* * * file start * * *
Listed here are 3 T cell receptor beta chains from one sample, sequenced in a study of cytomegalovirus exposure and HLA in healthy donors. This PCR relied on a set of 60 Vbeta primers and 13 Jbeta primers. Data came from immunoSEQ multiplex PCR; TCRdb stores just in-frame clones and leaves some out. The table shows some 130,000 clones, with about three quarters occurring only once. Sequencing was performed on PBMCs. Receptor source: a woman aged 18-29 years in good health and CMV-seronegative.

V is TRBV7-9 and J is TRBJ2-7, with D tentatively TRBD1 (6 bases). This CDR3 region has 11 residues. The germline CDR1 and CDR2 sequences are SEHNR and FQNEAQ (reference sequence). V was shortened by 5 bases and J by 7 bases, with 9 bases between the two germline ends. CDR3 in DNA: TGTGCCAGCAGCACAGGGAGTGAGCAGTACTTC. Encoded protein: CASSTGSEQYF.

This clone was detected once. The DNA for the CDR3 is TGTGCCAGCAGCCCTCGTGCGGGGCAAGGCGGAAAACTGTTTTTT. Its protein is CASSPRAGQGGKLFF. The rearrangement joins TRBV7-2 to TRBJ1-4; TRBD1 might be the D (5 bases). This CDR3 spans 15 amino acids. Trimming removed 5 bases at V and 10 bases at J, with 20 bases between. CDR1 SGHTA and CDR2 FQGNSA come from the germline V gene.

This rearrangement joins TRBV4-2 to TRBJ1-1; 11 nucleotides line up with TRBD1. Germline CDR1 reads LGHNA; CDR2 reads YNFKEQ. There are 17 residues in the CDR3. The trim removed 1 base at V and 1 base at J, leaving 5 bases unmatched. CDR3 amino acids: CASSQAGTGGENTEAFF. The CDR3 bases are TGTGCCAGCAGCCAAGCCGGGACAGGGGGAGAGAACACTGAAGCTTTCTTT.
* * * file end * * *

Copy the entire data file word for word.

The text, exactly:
Listed here are 3 T cell receptor beta chains from one sample, sequenced in a study of cytomegalovirus exposure and HLA in healthy donors. This PCR relied on a set of 60 Vbeta primers and 13 Jbeta primers. Data came from immunoSEQ multiplex PCR; TCRdb stores just in-frame clones and leaves some out. The table shows some 130,000 clones, with about three quarters occurring only once. Sequencing was performed on PBMCs. Receptor source: a woman aged 18-29 years in good health and CMV-seronegative.

V is TRBV7-9 and J is TRBJ2-7, with D tentatively TRBD1 (6 bases). This CDR3 region has 11 residues. The germline CDR1 and CDR2 sequences are SEHNR and FQNEAQ (reference sequence). V was shortened by 5 bases and J by 7 bases, with 9 bases between the two germline ends. CDR3 in DNA: TGTGCCAGCAGCACAGGGAGTGAGCAGTACTTC. Encoded protein: CASSTGSEQYF.

This clone was detected once. The DNA for the CDR3 is TGTGCCAGCAGCCCTCGTGCGGGGCAAGGCGGAAAACTGTTTTTT. Its protein is CASSPRAGQGGKLFF. The rearrangement joins TRBV7-2 to TRBJ1-4; TRBD1 might be the D (5 bases). This CDR3 spans 15 amino acids. Trimming removed 5 bases at V and 10 bases at J, with 20 bases between. CDR1 SGHTA and CDR2 FQGNSA come from the germline V gene.

This rearrangement joins TRBV4-2 to TRBJ1-1; 11 nucleotides line up with TRBD1. Germline CDR1 reads LGHNA; CDR2 reads YNFKEQ. There are 17 residues in the CDR3. The trim removed 1 base at V and 1 base at J, leaving 5 bases unmatched. CDR3 amino acids: CASSQAGTGGENTEAFF. The CDR3 bases are TGTGCCAGCAGCCAAGCCGGGACAGGGGGAGAGAACACTGAAGCTTTCTTT.